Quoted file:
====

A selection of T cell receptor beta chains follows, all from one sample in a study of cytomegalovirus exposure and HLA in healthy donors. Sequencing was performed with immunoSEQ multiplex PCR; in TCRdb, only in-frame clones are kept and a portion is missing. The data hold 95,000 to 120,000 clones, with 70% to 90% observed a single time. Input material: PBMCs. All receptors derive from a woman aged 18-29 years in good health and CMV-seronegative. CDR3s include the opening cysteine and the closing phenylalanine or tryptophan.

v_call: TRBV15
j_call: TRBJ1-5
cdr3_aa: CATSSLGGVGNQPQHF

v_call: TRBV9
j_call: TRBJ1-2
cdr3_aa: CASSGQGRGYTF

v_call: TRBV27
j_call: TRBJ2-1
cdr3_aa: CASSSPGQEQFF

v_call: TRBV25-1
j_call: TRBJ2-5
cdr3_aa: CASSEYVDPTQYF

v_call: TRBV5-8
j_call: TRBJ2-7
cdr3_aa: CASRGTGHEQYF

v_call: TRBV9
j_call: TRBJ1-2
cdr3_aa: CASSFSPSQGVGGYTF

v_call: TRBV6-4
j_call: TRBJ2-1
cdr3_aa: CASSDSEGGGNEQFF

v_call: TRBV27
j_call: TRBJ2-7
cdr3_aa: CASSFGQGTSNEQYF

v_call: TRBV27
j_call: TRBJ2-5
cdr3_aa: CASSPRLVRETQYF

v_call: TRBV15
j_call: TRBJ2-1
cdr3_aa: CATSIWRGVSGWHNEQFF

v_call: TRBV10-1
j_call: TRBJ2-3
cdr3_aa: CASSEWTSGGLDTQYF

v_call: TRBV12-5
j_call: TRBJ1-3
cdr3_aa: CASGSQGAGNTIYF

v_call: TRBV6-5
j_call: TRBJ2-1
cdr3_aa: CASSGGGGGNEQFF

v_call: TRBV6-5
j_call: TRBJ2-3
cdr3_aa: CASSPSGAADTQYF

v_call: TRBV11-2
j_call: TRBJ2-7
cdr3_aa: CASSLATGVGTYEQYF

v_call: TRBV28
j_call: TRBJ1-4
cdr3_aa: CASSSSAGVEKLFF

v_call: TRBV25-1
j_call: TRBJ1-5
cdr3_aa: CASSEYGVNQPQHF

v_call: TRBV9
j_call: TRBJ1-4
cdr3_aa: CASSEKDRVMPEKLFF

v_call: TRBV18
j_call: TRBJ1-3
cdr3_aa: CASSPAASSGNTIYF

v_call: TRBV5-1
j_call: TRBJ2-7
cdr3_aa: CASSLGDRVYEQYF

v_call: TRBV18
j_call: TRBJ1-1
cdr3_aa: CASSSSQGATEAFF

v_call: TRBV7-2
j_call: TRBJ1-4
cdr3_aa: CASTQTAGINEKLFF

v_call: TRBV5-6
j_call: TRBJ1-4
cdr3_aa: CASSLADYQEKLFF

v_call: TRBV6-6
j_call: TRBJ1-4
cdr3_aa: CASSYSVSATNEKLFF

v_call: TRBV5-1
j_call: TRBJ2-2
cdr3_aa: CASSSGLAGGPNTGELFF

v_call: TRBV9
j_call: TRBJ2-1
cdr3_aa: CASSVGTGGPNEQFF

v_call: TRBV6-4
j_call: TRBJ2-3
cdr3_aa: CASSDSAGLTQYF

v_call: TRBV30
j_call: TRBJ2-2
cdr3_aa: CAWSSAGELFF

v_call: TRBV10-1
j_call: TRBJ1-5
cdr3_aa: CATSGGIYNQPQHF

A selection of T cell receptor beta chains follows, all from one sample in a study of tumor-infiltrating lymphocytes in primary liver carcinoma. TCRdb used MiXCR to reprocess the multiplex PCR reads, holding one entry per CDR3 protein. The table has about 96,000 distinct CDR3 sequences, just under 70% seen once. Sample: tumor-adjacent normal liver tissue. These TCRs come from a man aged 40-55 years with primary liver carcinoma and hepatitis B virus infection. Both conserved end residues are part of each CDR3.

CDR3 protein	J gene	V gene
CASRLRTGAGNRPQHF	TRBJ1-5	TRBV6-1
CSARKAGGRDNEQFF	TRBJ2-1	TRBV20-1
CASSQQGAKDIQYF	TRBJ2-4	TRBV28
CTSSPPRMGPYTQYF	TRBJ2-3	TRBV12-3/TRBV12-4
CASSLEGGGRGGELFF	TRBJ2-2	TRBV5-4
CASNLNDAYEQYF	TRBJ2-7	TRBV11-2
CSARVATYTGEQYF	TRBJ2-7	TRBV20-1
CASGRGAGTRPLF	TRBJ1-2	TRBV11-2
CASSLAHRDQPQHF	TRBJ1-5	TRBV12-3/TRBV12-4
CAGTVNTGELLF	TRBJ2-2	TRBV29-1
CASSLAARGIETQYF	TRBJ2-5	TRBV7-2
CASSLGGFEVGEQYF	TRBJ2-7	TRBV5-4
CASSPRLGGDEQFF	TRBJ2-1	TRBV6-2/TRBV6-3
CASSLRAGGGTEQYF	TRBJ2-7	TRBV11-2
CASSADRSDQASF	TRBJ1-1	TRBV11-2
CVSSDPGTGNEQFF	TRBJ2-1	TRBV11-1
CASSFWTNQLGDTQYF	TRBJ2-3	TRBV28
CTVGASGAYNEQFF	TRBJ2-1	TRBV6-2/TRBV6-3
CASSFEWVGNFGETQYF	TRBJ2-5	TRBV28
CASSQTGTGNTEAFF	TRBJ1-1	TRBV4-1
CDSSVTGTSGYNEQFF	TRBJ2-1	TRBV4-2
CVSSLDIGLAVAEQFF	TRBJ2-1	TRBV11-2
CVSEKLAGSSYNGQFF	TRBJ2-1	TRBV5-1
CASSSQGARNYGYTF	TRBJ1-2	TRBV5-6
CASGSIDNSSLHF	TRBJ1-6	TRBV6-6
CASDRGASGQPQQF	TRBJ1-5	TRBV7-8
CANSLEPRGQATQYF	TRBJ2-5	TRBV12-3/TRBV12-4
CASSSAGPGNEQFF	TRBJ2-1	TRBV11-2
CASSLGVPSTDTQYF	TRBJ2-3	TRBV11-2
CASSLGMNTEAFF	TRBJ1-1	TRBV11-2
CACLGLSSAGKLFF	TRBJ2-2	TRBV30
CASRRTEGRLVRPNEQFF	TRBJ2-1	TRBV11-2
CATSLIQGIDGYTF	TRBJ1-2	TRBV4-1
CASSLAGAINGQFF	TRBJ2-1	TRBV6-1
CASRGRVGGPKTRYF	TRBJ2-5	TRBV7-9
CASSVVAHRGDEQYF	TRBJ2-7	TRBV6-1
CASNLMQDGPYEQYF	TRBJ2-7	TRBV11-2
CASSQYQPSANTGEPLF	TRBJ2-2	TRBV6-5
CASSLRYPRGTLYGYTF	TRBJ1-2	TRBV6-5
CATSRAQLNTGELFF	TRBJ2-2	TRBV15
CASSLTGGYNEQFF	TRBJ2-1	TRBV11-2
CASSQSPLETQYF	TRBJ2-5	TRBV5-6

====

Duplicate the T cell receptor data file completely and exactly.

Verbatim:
A selection of T cell receptor beta chains follows, all from one sample in a study of cytomegalovirus exposure and HLA in healthy donors. Sequencing was performed with immunoSEQ multiplex PCR; in TCRdb, only in-frame clones are kept and a portion is missing. The data hold 95,000 to 120,000 clones, with 70% to 90% observed a single time. Input material: PBMCs. All receptors derive from a woman aged 18-29 years in good health and CMV-seronegative. CDR3s include the opening cysteine and the closing phenylalanine or tryptophan.

v_call: TRBV15
j_call: TRBJ1-5
cdr3_aa: CATSSLGGVGNQPQHF

v_call: TRBV9
j_call: TRBJ1-2
cdr3_aa: CASSGQGRGYTF

v_call: TRBV27
j_call: TRBJ2-1
cdr3_aa: CASSSPGQEQFF

v_call: TRBV25-1
j_call: TRBJ2-5
cdr3_aa: CASSEYVDPTQYF

v_call: TRBV5-8
j_call: TRBJ2-7
cdr3_aa: CASRGTGHEQYF

v_call: TRBV9
j_call: TRBJ1-2
cdr3_aa: CASSFSPSQGVGGYTF

v_call: TRBV6-4
j_call: TRBJ2-1
cdr3_aa: CASSDSEGGGNEQFF

v_call: TRBV27
j_call: TRBJ2-7
cdr3_aa: CASSFGQGTSNEQYF

v_call: TRBV27
j_call: TRBJ2-5
cdr3_aa: CASSPRLVRETQYF

v_call: TRBV15
j_call: TRBJ2-1
cdr3_aa: CATSIWRGVSGWHNEQFF

v_call: TRBV10-1
j_call: TRBJ2-3
cdr3_aa: CASSEWTSGGLDTQYF

v_call: TRBV12-5
j_call: TRBJ1-3
cdr3_aa: CASGSQGAGNTIYF

v_call: TRBV6-5
j_call: TRBJ2-1
cdr3_aa: CASSGGGGGNEQFF

v_call: TRBV6-5
j_call: TRBJ2-3
cdr3_aa: CASSPSGAADTQYF

v_call: TRBV11-2
j_call: TRBJ2-7
cdr3_aa: CASSLATGVGTYEQYF

v_call: TRBV28
j_call: TRBJ1-4
cdr3_aa: CASSSSAGVEKLFF

v_call: TRBV25-1
j_call: TRBJ1-5
cdr3_aa: CASSEYGVNQPQHF

v_call: TRBV9
j_call: TRBJ1-4
cdr3_aa: CASSEKDRVMPEKLFF

v_call: TRBV18
j_call: TRBJ1-3
cdr3_aa: CASSPAASSGNTIYF

v_call: TRBV5-1
j_call: TRBJ2-7
cdr3_aa: CASSLGDRVYEQYF

v_call: TRBV18
j_call: TRBJ1-1
cdr3_aa: CASSSSQGATEAFF

v_call: TRBV7-2
j_call: TRBJ1-4
cdr3_aa: CASTQTAGINEKLFF

v_call: TRBV5-6
j_call: TRBJ1-4
cdr3_aa: CASSLADYQEKLFF

v_call: TRBV6-6
j_call: TRBJ1-4
cdr3_aa: CASSYSVSATNEKLFF

v_call: TRBV5-1
j_call: TRBJ2-2
cdr3_aa: CASSSGLAGGPNTGELFF

v_call: TRBV9
j_call: TRBJ2-1
cdr3_aa: CASSVGTGGPNEQFF

v_call: TRBV6-4
j_call: TRBJ2-3
cdr3_aa: CASSDSAGLTQYF

v_call: TRBV30
j_call: TRBJ2-2
cdr3_aa: CAWSSAGELFF

v_call: TRBV10-1
j_call: TRBJ1-5
cdr3_aa: CATSGGIYNQPQHF

A selection of T cell receptor beta chains follows, all from one sample in a study of tumor-infiltrating lymphocytes in primary liver carcinoma. TCRdb used MiXCR to reprocess the multiplex PCR reads, holding one entry per CDR3 protein. The table has about 96,000 distinct CDR3 sequences, just under 70% seen once. Sample: tumor-adjacent normal liver tissue. These TCRs come from a man aged 40-55 years with primary liver carcinoma and hepatitis B virus infection. Both conserved end residues are part of each CDR3.

CDR3 protein	J gene	V gene
CASRLRTGAGNRPQHF	TRBJ1-5	TRBV6-1
CSARKAGGRDNEQFF	TRBJ2-1	TRBV20-1
CASSQQGAKDIQYF	TRBJ2-4	TRBV28
CTSSPPRMGPYTQYF	TRBJ2-3	TRBV12-3/TRBV12-4
CASSLEGGGRGGELFF	TRBJ2-2	TRBV5-4
CASNLNDAYEQYF	TRBJ2-7	TRBV11-2
CSARVATYTGEQYF	TRBJ2-7	TRBV20-1
CASGRGAGTRPLF	TRBJ1-2	TRBV11-2
CASSLAHRDQPQHF	TRBJ1-5	TRBV12-3/TRBV12-4
CAGTVNTGELLF	TRBJ2-2	TRBV29-1
CASSLAARGIETQYF	TRBJ2-5	TRBV7-2
CASSLGGFEVGEQYF	TRBJ2-7	TRBV5-4
CASSPRLGGDEQFF	TRBJ2-1	TRBV6-2/TRBV6-3
CASSLRAGGGTEQYF	TRBJ2-7	TRBV11-2
CASSADRSDQASF	TRBJ1-1	TRBV11-2
CVSSDPGTGNEQFF	TRBJ2-1	TRBV11-1
CASSFWTNQLGDTQYF	TRBJ2-3	TRBV28
CTVGASGAYNEQFF	TRBJ2-1	TRBV6-2/TRBV6-3
CASSFEWVGNFGETQYF	TRBJ2-5	TRBV28
CASSQTGTGNTEAFF	TRBJ1-1	TRBV4-1
CDSSVTGTSGYNEQFF	TRBJ2-1	TRBV4-2
CVSSLDIGLAVAEQFF	TRBJ2-1	TRBV11-2
CVSEKLAGSSYNGQFF	TRBJ2-1	TRBV5-1
CASSSQGARNYGYTF	TRBJ1-2	TRBV5-6
CASGSIDNSSLHF	TRBJ1-6	TRBV6-6
CASDRGASGQPQQF	TRBJ1-5	TRBV7-8
CANSLEPRGQATQYF	TRBJ2-5	TRBV12-3/TRBV12-4
CASSSAGPGNEQFF	TRBJ2-1	TRBV11-2
CASSLGVPSTDTQYF	TRBJ2-3	TRBV11-2
CASSLGMNTEAFF	TRBJ1-1	TRBV11-2
CACLGLSSAGKLFF	TRBJ2-2	TRBV30
CASRRTEGRLVRPNEQFF	TRBJ2-1	TRBV11-2
CATSLIQGIDGYTF	TRBJ1-2	TRBV4-1
CASSLAGAINGQFF	TRBJ2-1	TRBV6-1
CASRGRVGGPKTRYF	TRBJ2-5	TRBV7-9
CASSVVAHRGDEQYF	TRBJ2-7	TRBV6-1
CASNLMQDGPYEQYF	TRBJ2-7	TRBV11-2
CASSQYQPSANTGEPLF	TRBJ2-2	TRBV6-5
CASSLRYPRGTLYGYTF	TRBJ1-2	TRBV6-5
CATSRAQLNTGELFF	TRBJ2-2	TRBV15
CASSLTGGYNEQFF	TRBJ2-1	TRBV11-2
CASSQSPLETQYF	TRBJ2-5	TRBV5-6